COOPER: Understandably. Once you landed, once you were on the ground, did flight investigators in the coming hours, days or weeks talk to you about your experiences? JOISON: Well, I actually was pretty badly hurt. I had broken five ribs. I was actually taken off with an ambulance. A couple of days after that, while I was in recovery, my husband got many calls from NTSB. I can't say we got a lot of calls from the airline.

COOPER: Melanie, I appreciate you coming in sharing your experience with us. Just a terrifying ordeal and appreciate you will be to talk to us about it tonight. Thank you very much.

JOISON: It's a pleasure.

COOPER: Well, could someone have prevented the crash of flight 578. That is the question that a lot people are wondering about.

If so whom?

Airbus, American Airlines or government regulators.

Joining us to discuss air safety is former FAA chief Michael Goldfarb and join us from Albany, New York, Paul Hudson, of the National Aviation Consumer Project. Gentleman appreciate you joining us tonight.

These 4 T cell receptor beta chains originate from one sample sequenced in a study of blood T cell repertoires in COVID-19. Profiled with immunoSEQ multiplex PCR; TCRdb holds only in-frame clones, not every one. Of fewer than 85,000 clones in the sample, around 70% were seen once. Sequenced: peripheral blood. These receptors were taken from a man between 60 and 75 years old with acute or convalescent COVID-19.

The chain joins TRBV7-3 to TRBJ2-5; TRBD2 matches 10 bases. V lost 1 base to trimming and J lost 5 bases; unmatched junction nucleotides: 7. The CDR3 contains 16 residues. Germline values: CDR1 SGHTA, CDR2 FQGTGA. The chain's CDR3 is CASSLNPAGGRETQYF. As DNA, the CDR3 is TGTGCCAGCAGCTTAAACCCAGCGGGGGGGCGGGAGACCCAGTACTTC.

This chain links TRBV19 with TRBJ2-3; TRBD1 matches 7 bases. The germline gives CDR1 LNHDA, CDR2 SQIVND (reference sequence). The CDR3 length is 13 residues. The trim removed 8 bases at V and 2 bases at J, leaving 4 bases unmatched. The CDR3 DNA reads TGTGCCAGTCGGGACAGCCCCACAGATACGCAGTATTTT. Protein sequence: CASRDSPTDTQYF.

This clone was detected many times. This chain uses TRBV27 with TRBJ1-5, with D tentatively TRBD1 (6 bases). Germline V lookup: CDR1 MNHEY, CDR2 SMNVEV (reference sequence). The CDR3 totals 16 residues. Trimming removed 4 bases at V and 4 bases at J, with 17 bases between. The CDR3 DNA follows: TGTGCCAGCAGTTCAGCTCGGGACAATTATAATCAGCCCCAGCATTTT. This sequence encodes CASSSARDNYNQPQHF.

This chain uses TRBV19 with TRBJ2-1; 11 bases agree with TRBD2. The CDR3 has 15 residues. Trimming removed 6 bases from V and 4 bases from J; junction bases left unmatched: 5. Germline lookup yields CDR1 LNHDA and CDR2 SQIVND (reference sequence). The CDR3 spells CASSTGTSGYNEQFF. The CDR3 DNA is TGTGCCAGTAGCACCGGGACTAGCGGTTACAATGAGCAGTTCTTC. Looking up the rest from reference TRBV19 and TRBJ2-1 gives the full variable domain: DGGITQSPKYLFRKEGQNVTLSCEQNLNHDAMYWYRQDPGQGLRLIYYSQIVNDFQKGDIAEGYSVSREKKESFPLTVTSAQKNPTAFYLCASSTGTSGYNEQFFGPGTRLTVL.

Michael to start off, we received a statement from the NTSB, it says, quote, "At no time did the board understand that American Airlines flight 903 encountered loads near the ultimate design requirements until its investigation into the crash of American airlines flight 587."

That investigation was nearly five years later. Did the system that protect passengers, did it fail in this case?

MICHAEL GOLDFARB, FMR. FAA CHIEF OF STAFF: Anderson, we have the if only scenario, we have after each tragedy or crash, where there are hundreds of pieces of information that engineers and managers have to look at. That they said, if only they had the opportunity to bring that forward. I don't think if we're playing a blame game it's going to be useful, and I don't think Airbus didn't do anything it would not normally have done. Never had an aircraft come under the pressure with the composite tail at its design limit.

And Airbus actually controls those aircraft, 25 percent above safety standards. So, it's a highly unusual event, coupled with what happened to the plane, Melanie's story how awful it must have been in the aircraft, and with the crash in New York later, then you put together a puzzle that puts things together. You know, accidents are a series of things that happen uniquely for the first time. And I think in this characters the tail structure as well as what the pilots have done, both in the Boston flight and in the New York flight will be the final determination the board will use.